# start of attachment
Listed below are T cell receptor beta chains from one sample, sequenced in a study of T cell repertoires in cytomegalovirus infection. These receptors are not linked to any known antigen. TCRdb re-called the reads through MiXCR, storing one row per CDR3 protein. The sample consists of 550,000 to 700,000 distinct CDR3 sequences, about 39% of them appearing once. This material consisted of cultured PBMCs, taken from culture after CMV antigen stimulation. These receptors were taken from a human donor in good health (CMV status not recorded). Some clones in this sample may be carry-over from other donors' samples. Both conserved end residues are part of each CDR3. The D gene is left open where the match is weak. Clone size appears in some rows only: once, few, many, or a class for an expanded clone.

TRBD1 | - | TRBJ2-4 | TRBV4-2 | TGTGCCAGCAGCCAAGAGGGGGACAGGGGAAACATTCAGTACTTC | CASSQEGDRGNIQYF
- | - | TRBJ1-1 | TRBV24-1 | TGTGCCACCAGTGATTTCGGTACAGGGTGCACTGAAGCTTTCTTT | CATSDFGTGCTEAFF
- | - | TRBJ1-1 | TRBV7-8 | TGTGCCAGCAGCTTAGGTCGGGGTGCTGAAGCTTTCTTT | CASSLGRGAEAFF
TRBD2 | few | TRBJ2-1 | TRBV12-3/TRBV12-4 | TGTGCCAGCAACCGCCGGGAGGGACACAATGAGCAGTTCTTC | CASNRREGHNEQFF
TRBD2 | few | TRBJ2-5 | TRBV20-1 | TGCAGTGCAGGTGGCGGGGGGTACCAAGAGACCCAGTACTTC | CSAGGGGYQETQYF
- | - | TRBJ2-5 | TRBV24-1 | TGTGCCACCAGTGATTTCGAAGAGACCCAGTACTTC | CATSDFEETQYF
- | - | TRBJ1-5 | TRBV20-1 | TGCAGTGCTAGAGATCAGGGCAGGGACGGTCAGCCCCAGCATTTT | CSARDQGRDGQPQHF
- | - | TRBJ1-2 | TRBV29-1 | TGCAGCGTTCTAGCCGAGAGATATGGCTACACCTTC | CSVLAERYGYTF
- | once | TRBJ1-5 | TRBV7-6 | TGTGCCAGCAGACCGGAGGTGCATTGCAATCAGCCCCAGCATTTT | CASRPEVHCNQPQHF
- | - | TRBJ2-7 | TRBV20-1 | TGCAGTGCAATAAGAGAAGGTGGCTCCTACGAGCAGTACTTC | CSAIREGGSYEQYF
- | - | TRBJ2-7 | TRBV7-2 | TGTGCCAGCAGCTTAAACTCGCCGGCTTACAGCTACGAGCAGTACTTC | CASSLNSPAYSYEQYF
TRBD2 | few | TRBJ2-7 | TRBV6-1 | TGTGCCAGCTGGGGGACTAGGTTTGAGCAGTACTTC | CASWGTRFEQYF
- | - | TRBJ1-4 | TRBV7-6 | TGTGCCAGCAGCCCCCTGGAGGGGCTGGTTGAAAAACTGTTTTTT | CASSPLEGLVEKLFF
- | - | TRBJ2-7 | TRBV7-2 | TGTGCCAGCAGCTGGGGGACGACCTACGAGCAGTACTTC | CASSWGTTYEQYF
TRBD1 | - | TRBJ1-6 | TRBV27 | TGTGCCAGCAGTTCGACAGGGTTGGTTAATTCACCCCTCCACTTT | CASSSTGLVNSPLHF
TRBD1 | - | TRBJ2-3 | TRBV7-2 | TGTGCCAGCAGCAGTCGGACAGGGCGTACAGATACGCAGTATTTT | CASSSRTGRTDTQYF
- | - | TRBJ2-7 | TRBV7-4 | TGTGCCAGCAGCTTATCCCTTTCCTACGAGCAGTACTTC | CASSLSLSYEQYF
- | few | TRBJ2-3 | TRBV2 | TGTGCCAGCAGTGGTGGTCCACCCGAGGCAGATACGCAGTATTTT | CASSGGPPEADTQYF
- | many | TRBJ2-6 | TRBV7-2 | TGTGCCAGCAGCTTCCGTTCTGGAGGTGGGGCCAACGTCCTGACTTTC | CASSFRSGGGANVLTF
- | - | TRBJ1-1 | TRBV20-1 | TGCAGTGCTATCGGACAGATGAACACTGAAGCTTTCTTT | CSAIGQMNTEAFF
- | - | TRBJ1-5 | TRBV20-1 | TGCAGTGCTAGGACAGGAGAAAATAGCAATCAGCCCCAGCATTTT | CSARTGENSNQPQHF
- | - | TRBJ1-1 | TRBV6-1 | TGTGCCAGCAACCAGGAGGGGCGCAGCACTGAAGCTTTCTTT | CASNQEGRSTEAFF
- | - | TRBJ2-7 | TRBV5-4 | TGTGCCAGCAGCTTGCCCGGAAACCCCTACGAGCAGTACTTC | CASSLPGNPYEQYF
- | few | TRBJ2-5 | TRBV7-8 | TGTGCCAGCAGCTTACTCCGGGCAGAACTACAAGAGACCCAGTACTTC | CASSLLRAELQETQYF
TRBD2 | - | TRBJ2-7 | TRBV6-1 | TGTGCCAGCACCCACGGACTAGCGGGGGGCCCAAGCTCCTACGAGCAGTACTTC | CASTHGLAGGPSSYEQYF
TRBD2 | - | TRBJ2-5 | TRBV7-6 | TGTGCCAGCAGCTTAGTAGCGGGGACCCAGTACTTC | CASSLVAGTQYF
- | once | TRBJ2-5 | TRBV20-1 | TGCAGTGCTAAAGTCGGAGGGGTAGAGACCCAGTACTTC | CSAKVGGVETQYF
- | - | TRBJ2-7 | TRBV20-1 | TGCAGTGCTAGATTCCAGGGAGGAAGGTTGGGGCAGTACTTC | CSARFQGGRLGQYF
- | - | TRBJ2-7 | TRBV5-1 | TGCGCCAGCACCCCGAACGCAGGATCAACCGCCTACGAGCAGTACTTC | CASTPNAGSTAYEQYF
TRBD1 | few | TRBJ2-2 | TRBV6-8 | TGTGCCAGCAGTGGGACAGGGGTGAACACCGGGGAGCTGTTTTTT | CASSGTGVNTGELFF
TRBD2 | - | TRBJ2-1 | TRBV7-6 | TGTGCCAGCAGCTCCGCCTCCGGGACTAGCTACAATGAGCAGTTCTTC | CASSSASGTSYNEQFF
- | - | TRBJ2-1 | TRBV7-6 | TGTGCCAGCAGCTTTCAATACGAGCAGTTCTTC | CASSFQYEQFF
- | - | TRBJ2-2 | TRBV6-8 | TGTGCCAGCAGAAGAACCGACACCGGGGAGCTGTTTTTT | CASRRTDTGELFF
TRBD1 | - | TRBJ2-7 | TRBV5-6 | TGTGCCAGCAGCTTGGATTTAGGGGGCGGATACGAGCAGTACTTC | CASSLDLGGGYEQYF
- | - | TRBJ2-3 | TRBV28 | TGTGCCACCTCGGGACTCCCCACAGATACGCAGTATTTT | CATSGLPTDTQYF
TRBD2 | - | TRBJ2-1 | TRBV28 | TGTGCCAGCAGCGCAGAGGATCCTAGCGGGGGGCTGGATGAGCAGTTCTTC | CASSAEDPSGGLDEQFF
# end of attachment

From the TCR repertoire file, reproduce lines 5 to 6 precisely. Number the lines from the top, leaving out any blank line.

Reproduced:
TRBD2 | few | TRBJ2-1 | TRBV12-3/TRBV12-4 | TGTGCCAGCAACCGCCGGGAGGGACACAATGAGCAGTTCTTC | CASNRREGHNEQFF
TRBD2 | few | TRBJ2-5 | TRBV20-1 | TGCAGTGCAGGTGGCGGGGGGTACCAAGAGACCCAGTACTTC | CSAGGGGYQETQYF